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Small Church Tech Strategy... You Got This!


I’ve thought often of how hard it must be for planters who intended to plant in Spring of 2020. If you planned on launching on Easter of this year, your plans are all thrown off. The entire playbook has to be thrown out the window.

Should I pack it in for the Coronavirus quarantine if I’m in a small church or a newly launched church plant? Should I pivot online if I don’t have a budget or team to help me? If I’m in a small church or plant, how do I gather people to help me?

Don’t pack it in! Lean into this moment and see it as a chance to do more ministry, not less.

You are not in the business of running services and filling seats. You are in the business of helping people hear and experience the hope of Jesus. You are in the business of making disciples, helping people grow to love and lead like Jesus. Your job has not changed just because the strategy you worked so hard on has to be put on hold for a minimum of two months. I believe this is an even bigger opportunity to do that.

*All the people you want to reach with your church still exist and they still need the hope of Christ. This can be an opportunity to engage and bless them. Use this as an opportunity to focus on what really matters: connecting, blessing, and discipling.

The costs (both literal and figurative) are lower than ever. You can reach into the lives of people with technology and advertising in a way that people have never been able to before.

People are scared. People are thinking about death. People are weary. People want prayer.

So take this as an opportunity to reach out more.

If you're a small church; less than 40 people:

  • You will probably be the tech team. You might find one person who wants to help you. Either way, don’t grumble. Do the work.
  • Your priorities are connecting, serving, and discipling.
  • Focus on 4 things:  a Sunday Digital Experience, a podcast of the same sermon, live videos 3 times per week, and connecting with people online.
  • If you spend 10-30 hours in a normal week on your sermon, you should be willing to spend 30-60 minutes editing and uploading that sermon so the largest number of people can view/listen to it. You can edit a video for a digital experience and upload a podcast in 30-60 minutes. It takes no extra expense to do those two.
  • Digital Experience: Record a sermon and upload it for on-demand viewing on Sunday morning. Use your phone.
  • Podcast: Record your sermon for podcast audio. Record it into Audacity (a free software that even works on old computers). Use as your host. Post it on your website. That’s three steps, and it can be done in 10 minutes once you learn the system.
  • Live Videos: Go live every day (or most days) with some encouragement, news, and prayer. Document this moment (COVID-19) in Live videos. Don’t try to create content. Millenials and Gen Z are used to people documenting their lives on video. They want that. They don’t want another cable news or public TV show.
  • Connect: Use your social media to show normal life. People want a distraction. Don’t focus on COVID-19 all the time. Make a cooking video (Aside: I just came up with this idea and would love to see a small church or plant do a cooking show just for this coronavirus quarantine). Show your hobbies.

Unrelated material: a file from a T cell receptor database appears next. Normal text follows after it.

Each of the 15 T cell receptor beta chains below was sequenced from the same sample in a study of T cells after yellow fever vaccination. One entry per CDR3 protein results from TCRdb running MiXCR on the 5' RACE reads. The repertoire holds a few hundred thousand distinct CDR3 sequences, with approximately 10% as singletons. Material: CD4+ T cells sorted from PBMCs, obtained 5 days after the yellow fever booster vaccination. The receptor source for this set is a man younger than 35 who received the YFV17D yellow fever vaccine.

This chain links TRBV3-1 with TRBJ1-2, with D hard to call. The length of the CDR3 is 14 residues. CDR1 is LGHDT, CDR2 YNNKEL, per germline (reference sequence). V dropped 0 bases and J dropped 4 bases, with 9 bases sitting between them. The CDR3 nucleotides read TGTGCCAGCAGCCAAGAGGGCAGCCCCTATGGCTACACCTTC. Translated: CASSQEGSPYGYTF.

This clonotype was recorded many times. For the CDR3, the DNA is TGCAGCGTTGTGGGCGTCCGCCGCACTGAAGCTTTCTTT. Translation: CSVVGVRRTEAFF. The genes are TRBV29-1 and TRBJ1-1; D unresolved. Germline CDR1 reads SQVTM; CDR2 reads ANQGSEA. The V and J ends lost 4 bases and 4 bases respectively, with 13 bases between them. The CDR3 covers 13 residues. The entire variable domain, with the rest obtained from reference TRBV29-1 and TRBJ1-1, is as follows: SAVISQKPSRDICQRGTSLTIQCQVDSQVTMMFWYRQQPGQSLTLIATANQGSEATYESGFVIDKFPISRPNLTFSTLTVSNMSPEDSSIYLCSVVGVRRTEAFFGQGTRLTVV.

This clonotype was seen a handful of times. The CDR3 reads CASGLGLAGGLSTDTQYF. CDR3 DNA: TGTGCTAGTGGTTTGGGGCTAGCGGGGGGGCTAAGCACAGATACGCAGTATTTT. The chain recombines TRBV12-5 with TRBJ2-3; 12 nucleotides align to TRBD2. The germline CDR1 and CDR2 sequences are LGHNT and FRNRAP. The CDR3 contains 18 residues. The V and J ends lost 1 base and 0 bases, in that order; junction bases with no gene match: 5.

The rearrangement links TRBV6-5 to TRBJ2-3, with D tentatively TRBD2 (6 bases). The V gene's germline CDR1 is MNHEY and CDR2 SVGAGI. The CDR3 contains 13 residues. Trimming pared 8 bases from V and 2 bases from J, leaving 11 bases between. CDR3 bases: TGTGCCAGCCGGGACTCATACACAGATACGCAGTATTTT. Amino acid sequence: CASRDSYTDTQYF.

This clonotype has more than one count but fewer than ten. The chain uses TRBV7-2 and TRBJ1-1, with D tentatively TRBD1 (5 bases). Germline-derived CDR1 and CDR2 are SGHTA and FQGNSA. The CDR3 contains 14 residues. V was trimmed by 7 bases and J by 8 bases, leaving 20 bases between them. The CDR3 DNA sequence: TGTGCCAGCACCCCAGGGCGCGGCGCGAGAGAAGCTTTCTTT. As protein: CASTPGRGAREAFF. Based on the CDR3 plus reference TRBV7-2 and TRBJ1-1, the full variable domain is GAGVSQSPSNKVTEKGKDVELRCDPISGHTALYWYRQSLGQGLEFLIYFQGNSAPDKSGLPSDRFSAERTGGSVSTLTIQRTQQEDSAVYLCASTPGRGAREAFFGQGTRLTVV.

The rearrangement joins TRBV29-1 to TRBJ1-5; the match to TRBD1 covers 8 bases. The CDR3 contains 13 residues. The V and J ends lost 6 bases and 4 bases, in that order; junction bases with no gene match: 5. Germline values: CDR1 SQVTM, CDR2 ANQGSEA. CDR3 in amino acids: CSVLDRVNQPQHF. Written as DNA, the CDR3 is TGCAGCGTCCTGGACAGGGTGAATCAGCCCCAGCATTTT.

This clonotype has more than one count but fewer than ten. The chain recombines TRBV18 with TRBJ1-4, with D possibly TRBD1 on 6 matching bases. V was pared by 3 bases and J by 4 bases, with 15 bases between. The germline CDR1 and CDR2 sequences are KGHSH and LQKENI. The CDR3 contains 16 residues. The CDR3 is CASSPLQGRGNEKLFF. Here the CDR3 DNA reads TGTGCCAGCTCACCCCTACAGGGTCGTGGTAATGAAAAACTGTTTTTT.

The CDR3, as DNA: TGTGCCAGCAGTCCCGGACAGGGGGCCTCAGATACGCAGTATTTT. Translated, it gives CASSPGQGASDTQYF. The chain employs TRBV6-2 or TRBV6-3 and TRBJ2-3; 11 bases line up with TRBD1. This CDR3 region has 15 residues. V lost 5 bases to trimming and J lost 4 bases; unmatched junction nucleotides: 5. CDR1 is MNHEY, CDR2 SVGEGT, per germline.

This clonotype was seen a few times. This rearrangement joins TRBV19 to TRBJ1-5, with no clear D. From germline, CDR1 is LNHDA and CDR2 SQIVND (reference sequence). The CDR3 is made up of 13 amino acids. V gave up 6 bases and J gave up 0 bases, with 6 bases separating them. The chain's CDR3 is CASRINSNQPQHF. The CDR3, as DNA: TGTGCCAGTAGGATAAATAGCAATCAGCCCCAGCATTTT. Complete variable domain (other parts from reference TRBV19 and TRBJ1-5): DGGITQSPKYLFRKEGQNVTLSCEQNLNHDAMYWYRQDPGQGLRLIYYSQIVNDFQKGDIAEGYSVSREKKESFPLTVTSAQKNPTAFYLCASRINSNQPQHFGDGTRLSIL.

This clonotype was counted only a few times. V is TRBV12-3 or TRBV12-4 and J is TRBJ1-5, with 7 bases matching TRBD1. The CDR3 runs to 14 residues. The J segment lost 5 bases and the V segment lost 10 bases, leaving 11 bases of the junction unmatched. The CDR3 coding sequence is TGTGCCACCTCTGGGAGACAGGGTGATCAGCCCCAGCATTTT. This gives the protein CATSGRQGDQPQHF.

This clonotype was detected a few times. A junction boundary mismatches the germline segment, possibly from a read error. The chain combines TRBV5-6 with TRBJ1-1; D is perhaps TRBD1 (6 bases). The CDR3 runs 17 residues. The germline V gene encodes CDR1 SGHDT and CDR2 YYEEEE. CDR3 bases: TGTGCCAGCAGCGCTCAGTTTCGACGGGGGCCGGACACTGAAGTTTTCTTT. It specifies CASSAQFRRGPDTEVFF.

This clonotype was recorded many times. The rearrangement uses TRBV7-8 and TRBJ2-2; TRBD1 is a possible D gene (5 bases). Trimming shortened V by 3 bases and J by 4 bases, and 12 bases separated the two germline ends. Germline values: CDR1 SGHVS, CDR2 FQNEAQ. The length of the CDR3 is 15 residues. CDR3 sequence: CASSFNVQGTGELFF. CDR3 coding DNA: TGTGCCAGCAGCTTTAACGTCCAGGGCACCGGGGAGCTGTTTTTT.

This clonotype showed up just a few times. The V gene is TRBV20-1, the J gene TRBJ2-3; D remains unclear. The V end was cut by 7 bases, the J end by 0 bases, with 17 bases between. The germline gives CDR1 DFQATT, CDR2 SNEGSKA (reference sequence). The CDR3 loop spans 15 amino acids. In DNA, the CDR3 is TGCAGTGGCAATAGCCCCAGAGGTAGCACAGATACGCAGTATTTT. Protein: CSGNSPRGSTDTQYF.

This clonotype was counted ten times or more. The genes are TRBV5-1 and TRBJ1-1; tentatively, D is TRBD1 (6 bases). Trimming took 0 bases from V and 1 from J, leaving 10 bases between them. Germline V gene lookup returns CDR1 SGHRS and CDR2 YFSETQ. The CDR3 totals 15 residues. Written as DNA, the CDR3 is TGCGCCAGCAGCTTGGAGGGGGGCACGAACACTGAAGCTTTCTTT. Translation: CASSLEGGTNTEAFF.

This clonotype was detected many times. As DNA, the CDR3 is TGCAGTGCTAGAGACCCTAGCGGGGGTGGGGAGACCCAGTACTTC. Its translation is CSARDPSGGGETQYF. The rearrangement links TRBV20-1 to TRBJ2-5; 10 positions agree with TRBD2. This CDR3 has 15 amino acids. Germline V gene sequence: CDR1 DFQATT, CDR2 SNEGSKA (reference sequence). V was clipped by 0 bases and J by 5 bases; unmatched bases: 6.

• Use technology to reach out and check on the people in your church. Text, call, email, Zoom. Use technology for more than broadcasting your message. Connect with people. Listen to them. Everyone is starving for connection right now. Use that opportunity.

If you are at a church of 40-125 church:

  • All of the above suggestions apply. But at this level you have people to draw from to find a volunteer or three.
  • Think about your task as making disciples. Now you have to do it digitally for a season.
  • Unbundle your “service.” On your website, YouTube, or Facebook page, separate worship music from the sermon, and the sermon from the call to worship. People will watch a playlist. Go Live for a Call to Worship, post a YouTube playlist (they sound better than your church anyway), pre-record your sermon, and follow up with a Zoom call after the “service.” Maybe you make a Facebook group just for this. This model has been popular in direct sales for several years now.
  • Make devotional videos for your community (not the people in your church). 
  • Create a COVID-19 discipleship plan. Invite some people into a group and meet on Zoom. Set the goal to not waste this time and to prepare those people for making disciples online and in-person after this is all over. What would you 
  • This could be an awesome opportunity to teach people to take charge of their own spiritual disciplines. Use videos or Zoom calls to teach and give people a chance to practice.
  • Go all the way and plant a digital church. Identify the next place you want to reach, name your online church (COVID-19 __________ Church), and then think about launching digital services and advertising to people living in that community.

I believe this is an awesome opportunity for your small church. Don’t waste it or let it slip past.

PODCAST 063: Mindy Caliguire, Soulcare, & the Freedom of Letting Go
Hey Church Online, Quick Tip: Comparison is the Thief of Joy

About Author

Joe Radosevich
Joe Radosevich

Joe Radosevich (MDiv, The Southern Baptist Theological Seminary) lives with his wife and six children in Manchester, Illinois, and pastors Manchester Baptist Church.

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